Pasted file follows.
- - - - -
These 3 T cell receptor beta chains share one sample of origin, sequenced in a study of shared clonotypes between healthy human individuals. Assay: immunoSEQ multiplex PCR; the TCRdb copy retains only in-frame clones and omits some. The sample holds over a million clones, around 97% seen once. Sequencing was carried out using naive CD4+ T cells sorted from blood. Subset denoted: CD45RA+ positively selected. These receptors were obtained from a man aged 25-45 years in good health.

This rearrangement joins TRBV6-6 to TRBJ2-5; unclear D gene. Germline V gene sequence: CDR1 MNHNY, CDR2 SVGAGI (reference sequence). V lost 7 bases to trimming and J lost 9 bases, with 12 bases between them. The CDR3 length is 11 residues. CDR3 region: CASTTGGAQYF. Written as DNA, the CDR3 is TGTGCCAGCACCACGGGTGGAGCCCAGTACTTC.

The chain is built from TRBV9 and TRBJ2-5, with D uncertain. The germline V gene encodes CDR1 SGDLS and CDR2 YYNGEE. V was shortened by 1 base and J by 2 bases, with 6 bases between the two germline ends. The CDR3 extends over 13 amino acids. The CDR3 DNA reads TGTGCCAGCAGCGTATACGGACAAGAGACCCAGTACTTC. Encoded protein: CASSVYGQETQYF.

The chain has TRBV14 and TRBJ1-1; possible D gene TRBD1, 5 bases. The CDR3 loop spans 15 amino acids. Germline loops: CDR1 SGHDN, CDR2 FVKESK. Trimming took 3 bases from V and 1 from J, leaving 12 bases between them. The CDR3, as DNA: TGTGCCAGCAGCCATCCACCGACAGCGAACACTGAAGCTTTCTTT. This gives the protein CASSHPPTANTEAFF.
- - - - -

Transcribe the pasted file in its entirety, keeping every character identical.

These 3 T cell receptor beta chains share one sample of origin, sequenced in a study of shared clonotypes between healthy human individuals. Assay: immunoSEQ multiplex PCR; the TCRdb copy retains only in-frame clones and omits some. The sample holds over a million clones, around 97% seen once. Sequencing was carried out using naive CD4+ T cells sorted from blood. Subset denoted: CD45RA+ positively selected. These receptors were obtained from a man aged 25-45 years in good health.

This rearrangement joins TRBV6-6 to TRBJ2-5; unclear D gene. Germline V gene sequence: CDR1 MNHNY, CDR2 SVGAGI (reference sequence). V lost 7 bases to trimming and J lost 9 bases, with 12 bases between them. The CDR3 length is 11 residues. CDR3 region: CASTTGGAQYF. Written as DNA, the CDR3 is TGTGCCAGCACCACGGGTGGAGCCCAGTACTTC.

The chain is built from TRBV9 and TRBJ2-5, with D uncertain. The germline V gene encodes CDR1 SGDLS and CDR2 YYNGEE. V was shortened by 1 base and J by 2 bases, with 6 bases between the two germline ends. The CDR3 extends over 13 amino acids. The CDR3 DNA reads TGTGCCAGCAGCGTATACGGACAAGAGACCCAGTACTTC. Encoded protein: CASSVYGQETQYF.

The chain has TRBV14 and TRBJ1-1; possible D gene TRBD1, 5 bases. The CDR3 loop spans 15 amino acids. Germline loops: CDR1 SGHDN, CDR2 FVKESK. Trimming took 3 bases from V and 1 from J, leaving 12 bases between them. The CDR3, as DNA: TGTGCCAGCAGCCATCCACCGACAGCGAACACTGAAGCTTTCTTT. This gives the protein CASSHPPTANTEAFF.